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Toulouse uses ferrets to control rats which now number one per human

City councillor says the animals are proving an eco-friendly solution to the unwanted guests

Ferrets can flush out an entire colony of around 10 rats in 15 minutes Pic: Harald Schmidt / Shutterstock

Toulouse is particularly affected by an increasing rat population. An effective and eco-friendly solution is being tried out to get rid of unwanted guests

Trained ferrets are being tried out to control a city’s rat population – estimated to amount to one per human resident. 

Controlling the population is essential as a rat can produce as many as 30 offspring a year, and ferrets provide a traditional and natural solution. 

Toulouse councillor Françoise Ampoulange, responsible for rivers, canals and animals, said: “Rats live all over Toulouse, like in all cities, and especially in the banks of the rivers, the Canal de Brienne and the city centre.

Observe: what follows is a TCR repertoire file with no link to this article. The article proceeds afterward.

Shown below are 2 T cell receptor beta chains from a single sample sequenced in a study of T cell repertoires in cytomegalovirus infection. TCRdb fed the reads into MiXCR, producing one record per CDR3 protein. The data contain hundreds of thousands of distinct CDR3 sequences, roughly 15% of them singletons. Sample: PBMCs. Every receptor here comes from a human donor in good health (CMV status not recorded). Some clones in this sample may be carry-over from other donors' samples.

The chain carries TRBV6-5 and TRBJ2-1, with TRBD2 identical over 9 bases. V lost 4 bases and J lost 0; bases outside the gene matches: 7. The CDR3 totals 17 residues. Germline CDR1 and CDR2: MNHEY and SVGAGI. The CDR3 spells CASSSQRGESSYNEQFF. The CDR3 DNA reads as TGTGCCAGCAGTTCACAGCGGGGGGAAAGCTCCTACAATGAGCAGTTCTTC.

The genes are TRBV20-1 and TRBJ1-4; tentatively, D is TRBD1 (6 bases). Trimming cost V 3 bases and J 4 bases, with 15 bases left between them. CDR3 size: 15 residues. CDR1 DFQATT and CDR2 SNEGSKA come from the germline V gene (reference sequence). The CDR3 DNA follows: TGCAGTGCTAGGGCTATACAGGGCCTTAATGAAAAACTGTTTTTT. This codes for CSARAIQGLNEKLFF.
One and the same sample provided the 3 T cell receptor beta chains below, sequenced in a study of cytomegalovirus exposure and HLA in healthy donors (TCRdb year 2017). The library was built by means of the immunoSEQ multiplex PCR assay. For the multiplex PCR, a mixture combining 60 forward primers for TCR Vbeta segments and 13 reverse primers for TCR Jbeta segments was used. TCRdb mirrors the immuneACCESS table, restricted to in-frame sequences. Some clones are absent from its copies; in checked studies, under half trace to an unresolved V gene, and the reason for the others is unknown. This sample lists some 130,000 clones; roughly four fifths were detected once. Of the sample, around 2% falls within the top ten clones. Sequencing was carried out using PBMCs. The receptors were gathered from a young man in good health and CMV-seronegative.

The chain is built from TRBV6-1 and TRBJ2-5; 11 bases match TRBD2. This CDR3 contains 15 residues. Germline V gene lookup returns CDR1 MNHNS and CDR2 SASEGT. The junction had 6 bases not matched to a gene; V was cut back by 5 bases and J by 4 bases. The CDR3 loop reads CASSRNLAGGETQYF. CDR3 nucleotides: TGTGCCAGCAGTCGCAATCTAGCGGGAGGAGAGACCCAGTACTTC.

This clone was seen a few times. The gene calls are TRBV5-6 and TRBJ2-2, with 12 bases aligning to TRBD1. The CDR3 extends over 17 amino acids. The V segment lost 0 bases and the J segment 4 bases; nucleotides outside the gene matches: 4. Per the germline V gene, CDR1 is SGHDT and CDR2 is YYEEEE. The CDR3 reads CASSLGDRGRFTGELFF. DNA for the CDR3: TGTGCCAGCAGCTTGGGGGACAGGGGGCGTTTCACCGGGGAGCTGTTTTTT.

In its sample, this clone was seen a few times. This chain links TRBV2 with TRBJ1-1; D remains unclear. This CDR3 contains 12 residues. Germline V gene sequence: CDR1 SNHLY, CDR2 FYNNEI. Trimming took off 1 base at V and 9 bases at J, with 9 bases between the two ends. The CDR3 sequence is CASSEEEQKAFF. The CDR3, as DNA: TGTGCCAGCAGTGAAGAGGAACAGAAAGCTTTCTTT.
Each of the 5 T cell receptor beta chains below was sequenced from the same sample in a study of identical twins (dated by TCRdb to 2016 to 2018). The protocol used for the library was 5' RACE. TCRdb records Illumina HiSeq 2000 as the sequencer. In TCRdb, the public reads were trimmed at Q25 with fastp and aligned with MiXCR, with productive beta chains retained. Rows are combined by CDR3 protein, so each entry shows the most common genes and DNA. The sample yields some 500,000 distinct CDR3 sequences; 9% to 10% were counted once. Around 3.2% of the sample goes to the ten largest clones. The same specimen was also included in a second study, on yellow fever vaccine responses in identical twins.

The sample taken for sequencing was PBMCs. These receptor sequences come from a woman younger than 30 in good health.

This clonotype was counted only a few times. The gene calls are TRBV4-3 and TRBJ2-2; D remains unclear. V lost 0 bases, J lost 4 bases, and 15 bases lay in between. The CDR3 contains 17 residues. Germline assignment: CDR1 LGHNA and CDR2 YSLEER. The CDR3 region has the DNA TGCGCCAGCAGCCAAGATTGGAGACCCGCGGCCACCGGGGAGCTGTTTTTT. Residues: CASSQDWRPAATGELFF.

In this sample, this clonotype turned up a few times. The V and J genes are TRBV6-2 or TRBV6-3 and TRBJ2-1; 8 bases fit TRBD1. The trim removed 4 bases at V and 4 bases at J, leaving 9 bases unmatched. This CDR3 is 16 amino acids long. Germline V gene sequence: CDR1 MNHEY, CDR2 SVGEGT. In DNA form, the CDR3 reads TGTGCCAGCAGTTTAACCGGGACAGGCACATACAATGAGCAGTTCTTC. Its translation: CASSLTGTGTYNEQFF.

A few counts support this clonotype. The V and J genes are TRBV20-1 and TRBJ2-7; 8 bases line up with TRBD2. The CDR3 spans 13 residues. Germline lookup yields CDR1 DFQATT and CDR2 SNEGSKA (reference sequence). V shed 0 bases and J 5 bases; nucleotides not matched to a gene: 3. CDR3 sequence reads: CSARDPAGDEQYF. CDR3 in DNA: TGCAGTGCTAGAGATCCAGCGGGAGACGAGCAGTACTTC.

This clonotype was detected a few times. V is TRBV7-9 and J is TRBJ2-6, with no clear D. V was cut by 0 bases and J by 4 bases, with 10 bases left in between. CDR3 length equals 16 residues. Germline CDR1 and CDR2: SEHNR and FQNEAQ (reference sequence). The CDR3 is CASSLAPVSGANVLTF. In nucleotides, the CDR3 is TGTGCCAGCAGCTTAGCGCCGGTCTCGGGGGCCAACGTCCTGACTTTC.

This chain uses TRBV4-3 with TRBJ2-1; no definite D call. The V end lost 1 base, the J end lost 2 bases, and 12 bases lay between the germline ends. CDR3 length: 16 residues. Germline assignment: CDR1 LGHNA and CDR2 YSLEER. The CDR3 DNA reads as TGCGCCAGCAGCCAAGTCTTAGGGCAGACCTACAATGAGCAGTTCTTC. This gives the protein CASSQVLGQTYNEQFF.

“This avoids using chemicals, which pollute the soil. Ferrets are environmentally friendly and also more humane than poison or traps, which can cost up to €800 each, including disposal of the corpses.” 

She says efficiency is also key. Traps catch only one or two rats a day, while ferrets can flush out an entire colony of around 10 rats in 15 minutes. 

“We block the exits to an underground burrow with fine black nets. Then the ferrets are let in and as soon as the rats smell them, they run out and we catch them. 

We then euthanise them with gas. It is quicker and more humane than poison.” 

Ms Ampoulange says that breeding rats stay in the burrows, while surface rats hunt for food for the colony. So trapping rats on the surface does not stop them breeding – the entire burrow must be cleared and the holes blocked. 

The first trial was carried out in September and Ms Ampoulange is confident the method will be adopted all over the city centre next year.

“There are only two firms in France specialising in rat control using ferrets and we are lucky to have one here in Occitanie. The ferrets are specially bred, trained and vaccinated for this.” 

In Paris, where estimates suggest there are as many as two rats per inhabitant, rodent experts have teamed up for a research project to better understand their habits. 

Called Armageddon, it should give a clearer picture of the local rat population, including their resistance to certain poisons, to help inform future solutions to their spread and identify methods which are not working. 

Another strand will tackle the negative public perception of rats. 

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